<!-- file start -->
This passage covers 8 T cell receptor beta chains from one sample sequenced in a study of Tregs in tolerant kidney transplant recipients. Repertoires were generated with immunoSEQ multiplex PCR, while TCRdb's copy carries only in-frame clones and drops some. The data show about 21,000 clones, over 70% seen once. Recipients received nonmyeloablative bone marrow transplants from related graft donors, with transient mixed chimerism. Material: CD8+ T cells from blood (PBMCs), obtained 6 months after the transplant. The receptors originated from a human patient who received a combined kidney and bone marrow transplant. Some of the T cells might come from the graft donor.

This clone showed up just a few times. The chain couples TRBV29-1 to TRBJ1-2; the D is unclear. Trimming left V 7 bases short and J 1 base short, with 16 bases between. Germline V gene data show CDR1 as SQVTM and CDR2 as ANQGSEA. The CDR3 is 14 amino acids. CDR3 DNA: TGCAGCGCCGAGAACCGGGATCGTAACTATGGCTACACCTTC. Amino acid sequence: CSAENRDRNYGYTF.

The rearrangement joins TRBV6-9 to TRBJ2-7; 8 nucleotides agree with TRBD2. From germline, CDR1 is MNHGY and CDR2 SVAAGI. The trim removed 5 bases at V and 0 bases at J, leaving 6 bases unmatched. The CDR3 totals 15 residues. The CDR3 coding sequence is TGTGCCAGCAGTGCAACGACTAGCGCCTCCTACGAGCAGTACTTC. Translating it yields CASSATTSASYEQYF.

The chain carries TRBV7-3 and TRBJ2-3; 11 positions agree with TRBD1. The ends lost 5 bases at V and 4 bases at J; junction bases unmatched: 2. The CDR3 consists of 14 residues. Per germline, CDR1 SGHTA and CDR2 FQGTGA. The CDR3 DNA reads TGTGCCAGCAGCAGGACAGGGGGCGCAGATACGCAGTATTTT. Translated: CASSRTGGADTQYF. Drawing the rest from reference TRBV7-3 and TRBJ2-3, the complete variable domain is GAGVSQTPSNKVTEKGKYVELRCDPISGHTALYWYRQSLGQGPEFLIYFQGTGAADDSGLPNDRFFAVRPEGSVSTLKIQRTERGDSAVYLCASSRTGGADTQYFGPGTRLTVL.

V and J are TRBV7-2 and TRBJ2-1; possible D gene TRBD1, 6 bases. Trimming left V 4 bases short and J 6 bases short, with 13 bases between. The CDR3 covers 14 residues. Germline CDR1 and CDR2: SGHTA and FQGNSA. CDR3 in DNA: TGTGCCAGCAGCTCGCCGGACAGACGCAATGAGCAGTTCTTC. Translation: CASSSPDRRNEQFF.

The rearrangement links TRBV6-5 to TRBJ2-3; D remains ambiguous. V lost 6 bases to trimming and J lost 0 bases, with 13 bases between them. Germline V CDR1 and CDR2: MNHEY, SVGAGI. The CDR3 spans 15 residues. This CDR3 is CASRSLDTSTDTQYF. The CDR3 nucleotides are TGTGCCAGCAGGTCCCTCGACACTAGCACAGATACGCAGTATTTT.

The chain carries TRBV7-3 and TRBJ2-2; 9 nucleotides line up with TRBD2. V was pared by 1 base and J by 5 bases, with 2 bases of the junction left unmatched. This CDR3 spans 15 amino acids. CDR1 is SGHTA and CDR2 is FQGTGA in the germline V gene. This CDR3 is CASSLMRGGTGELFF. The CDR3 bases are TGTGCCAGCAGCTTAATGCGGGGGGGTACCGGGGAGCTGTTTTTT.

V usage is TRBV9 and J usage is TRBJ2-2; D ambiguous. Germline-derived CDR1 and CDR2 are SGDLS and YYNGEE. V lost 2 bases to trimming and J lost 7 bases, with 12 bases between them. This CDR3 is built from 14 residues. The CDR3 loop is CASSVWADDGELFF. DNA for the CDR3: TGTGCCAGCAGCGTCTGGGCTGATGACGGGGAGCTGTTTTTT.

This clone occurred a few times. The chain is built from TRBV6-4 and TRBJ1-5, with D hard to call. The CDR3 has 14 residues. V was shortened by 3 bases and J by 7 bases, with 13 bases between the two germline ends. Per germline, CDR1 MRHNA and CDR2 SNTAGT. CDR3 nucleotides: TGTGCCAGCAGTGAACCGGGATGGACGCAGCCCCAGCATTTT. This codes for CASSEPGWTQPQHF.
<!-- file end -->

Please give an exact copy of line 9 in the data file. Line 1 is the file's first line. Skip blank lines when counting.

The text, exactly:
This clone occurred a few times. The chain is built from TRBV6-4 and TRBJ1-5, with D hard to call. The CDR3 has 14 residues. V was shortened by 3 bases and J by 7 bases, with 13 bases between the two germline ends. Per germline, CDR1 MRHNA and CDR2 SNTAGT. CDR3 nucleotides: TGTGCCAGCAGTGAACCGGGATGGACGCAGCCCCAGCATTTT. This codes for CASSEPGWTQPQHF.